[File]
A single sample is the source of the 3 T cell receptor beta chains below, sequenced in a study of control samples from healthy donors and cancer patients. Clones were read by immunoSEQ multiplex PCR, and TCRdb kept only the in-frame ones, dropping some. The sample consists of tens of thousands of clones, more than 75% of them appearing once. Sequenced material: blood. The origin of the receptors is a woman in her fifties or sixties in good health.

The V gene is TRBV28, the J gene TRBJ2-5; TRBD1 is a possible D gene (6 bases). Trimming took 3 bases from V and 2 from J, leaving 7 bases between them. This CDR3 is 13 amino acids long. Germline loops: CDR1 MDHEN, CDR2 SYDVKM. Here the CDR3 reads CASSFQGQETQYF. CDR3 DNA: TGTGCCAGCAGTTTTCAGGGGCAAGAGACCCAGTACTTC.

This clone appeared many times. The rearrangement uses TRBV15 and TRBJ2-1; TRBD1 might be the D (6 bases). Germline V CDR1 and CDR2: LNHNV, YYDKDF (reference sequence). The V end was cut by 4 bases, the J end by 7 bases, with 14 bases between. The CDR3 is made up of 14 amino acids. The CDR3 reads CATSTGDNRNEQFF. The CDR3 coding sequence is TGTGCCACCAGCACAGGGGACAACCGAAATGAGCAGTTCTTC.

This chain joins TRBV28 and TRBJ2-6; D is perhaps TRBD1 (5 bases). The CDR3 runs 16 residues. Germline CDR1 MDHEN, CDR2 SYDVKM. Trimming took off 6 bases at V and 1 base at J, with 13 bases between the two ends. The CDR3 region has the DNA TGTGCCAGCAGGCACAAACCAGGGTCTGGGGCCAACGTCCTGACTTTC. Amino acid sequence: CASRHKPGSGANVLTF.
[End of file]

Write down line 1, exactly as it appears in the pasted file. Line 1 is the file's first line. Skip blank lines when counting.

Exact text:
A single sample is the source of the 3 T cell receptor beta chains below, sequenced in a study of control samples from healthy donors and cancer patients. Clones were read by immunoSEQ multiplex PCR, and TCRdb kept only the in-frame ones, dropping some. The sample consists of tens of thousands of clones, more than 75% of them appearing once. Sequenced material: blood. The origin of the receptors is a woman in her fifties or sixties in good health.